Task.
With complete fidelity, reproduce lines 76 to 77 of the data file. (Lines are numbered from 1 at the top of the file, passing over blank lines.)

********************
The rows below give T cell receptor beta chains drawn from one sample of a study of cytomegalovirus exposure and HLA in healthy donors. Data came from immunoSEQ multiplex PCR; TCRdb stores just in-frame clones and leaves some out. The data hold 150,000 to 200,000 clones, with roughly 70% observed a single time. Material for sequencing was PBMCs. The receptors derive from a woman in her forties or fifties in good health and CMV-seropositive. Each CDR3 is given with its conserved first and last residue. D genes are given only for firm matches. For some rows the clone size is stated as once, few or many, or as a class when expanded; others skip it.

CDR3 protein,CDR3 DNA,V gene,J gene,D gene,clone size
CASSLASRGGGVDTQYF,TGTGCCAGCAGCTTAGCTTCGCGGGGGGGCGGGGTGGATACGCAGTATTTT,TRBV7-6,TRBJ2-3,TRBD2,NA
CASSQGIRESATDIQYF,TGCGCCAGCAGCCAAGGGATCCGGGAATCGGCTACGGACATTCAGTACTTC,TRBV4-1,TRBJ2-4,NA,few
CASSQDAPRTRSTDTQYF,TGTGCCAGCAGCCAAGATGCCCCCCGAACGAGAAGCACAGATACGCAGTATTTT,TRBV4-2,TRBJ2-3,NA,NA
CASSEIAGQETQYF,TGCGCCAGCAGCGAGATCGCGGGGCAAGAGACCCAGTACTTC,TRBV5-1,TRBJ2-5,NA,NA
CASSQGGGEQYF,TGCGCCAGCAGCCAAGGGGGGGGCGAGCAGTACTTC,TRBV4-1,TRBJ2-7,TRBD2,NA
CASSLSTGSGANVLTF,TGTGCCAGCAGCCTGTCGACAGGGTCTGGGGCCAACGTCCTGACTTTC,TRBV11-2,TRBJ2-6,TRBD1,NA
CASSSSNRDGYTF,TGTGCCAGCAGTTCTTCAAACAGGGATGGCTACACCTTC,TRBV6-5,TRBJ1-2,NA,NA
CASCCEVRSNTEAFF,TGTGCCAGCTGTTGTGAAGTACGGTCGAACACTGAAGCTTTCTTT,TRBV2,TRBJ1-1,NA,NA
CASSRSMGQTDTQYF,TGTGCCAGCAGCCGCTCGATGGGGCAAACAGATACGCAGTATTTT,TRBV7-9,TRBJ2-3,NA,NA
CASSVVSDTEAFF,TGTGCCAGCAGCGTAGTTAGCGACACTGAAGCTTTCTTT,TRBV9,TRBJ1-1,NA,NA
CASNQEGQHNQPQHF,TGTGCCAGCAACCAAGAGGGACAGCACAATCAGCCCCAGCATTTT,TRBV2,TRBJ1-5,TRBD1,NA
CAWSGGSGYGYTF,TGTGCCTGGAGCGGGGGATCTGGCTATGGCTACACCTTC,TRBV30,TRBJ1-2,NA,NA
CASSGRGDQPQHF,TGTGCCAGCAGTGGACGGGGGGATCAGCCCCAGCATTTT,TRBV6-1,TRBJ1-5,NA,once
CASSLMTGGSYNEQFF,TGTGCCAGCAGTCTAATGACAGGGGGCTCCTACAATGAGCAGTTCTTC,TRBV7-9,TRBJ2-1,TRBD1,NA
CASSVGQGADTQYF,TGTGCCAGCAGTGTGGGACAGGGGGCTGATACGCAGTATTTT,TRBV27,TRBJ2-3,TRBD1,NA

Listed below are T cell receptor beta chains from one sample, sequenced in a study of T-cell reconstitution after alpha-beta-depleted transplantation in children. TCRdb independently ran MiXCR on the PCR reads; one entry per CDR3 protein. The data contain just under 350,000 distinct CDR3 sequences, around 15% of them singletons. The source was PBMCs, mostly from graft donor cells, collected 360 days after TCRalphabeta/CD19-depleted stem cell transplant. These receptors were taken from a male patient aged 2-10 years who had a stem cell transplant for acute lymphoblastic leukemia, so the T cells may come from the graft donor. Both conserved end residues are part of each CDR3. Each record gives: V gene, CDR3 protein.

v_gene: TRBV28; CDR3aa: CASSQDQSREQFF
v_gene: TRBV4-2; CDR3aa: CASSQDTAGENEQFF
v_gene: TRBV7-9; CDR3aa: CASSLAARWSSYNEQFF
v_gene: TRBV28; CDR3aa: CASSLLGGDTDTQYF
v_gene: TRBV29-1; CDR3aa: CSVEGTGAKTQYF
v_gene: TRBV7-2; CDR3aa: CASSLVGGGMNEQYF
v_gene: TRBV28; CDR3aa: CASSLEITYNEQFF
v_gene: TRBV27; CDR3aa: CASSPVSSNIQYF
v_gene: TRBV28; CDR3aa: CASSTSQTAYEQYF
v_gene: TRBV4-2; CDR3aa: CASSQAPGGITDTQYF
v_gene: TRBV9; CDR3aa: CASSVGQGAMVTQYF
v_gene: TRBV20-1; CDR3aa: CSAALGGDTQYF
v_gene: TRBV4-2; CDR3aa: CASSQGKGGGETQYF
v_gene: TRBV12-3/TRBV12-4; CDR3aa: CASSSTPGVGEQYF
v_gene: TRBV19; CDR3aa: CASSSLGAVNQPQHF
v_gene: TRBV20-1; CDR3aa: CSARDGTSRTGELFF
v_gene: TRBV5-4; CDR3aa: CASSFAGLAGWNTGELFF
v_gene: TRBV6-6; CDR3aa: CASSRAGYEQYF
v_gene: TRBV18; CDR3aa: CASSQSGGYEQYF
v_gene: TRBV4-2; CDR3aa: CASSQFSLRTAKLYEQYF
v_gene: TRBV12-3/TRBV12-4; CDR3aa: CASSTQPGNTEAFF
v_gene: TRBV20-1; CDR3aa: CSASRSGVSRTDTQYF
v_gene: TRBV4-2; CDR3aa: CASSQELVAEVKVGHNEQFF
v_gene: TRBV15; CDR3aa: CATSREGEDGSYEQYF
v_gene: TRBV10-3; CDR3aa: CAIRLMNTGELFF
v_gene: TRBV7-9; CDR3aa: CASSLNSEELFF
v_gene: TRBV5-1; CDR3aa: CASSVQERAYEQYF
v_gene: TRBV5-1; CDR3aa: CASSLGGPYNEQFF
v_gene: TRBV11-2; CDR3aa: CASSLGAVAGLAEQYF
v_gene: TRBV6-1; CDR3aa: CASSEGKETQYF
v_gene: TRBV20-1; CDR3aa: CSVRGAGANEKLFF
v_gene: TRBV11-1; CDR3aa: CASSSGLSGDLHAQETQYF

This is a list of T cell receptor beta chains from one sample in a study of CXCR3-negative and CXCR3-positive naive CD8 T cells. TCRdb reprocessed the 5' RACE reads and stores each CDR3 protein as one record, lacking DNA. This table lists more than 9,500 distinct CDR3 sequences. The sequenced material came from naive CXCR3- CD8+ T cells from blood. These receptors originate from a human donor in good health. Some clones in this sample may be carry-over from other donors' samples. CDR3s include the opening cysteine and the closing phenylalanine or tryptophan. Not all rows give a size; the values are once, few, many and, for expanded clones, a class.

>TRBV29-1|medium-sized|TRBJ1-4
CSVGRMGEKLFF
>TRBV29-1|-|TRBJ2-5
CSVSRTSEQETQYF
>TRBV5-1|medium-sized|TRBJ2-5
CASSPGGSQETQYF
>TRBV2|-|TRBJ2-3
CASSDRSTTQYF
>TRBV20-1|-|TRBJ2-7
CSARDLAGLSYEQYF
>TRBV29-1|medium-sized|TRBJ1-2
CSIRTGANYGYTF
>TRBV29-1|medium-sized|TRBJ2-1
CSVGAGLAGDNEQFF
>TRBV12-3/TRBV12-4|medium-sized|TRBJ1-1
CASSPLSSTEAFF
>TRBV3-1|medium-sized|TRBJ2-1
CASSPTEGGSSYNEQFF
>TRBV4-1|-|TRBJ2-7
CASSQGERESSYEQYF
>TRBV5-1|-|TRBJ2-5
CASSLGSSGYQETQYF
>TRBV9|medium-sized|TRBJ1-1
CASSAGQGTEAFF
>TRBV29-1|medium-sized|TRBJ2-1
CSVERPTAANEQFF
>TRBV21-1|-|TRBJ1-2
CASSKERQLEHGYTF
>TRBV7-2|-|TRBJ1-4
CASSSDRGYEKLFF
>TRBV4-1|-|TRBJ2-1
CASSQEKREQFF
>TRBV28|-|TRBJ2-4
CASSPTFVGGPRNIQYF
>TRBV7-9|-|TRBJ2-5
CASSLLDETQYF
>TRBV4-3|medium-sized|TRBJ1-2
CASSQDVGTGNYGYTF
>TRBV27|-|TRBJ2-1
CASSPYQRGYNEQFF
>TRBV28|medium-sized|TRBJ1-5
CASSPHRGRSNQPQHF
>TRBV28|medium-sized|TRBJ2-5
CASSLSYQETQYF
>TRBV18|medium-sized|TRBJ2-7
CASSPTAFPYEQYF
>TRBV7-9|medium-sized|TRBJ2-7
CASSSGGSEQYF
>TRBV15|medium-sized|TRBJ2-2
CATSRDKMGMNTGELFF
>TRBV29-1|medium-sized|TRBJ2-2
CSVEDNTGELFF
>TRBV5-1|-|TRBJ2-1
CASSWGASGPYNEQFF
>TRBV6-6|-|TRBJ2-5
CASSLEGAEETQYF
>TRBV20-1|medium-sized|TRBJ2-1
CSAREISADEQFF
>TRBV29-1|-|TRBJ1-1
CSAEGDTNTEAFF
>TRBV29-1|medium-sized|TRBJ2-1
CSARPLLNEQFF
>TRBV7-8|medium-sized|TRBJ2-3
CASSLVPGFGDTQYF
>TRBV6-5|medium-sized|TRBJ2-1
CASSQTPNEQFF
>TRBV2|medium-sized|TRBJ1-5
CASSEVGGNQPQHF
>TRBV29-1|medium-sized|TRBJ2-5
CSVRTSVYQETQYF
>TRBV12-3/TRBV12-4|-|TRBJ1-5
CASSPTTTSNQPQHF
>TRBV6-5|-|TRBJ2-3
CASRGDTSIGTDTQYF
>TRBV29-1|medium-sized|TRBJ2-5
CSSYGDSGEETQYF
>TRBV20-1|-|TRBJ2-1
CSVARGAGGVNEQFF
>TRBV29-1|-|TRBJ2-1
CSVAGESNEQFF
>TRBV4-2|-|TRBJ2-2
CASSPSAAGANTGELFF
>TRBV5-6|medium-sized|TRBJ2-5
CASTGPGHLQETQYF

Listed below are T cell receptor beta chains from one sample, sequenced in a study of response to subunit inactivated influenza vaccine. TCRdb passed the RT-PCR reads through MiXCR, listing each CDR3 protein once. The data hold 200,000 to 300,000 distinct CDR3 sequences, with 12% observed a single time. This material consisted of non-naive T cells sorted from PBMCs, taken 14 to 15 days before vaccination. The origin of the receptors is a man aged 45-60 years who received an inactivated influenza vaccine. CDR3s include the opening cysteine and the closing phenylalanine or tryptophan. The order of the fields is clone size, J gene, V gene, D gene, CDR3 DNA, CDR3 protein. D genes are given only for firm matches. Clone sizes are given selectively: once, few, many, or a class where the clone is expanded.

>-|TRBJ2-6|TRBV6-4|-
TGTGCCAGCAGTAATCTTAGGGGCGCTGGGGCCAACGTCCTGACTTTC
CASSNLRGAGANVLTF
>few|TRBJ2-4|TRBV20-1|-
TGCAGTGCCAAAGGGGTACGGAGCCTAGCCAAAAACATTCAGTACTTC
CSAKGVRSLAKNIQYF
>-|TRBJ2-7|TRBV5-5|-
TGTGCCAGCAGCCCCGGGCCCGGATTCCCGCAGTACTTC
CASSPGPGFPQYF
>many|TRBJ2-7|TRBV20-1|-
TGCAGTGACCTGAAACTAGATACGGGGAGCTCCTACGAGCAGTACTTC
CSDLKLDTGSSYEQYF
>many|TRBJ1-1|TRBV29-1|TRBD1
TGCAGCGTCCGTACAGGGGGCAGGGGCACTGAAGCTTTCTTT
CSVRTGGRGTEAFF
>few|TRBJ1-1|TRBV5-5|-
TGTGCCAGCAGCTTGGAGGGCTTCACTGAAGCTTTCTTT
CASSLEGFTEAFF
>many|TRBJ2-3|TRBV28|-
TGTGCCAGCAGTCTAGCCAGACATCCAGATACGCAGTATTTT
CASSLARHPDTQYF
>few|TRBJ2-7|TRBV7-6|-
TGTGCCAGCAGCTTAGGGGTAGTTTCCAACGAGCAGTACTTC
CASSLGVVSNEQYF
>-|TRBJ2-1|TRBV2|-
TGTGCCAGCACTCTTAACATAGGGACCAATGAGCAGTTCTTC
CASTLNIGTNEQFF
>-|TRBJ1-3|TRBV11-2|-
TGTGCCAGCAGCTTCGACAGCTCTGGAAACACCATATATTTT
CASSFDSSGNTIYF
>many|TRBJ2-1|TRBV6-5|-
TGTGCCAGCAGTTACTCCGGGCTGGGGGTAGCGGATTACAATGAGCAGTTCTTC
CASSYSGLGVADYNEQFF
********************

>TRBV29-1|medium-sized|TRBJ2-1
CSVERPTAANEQFF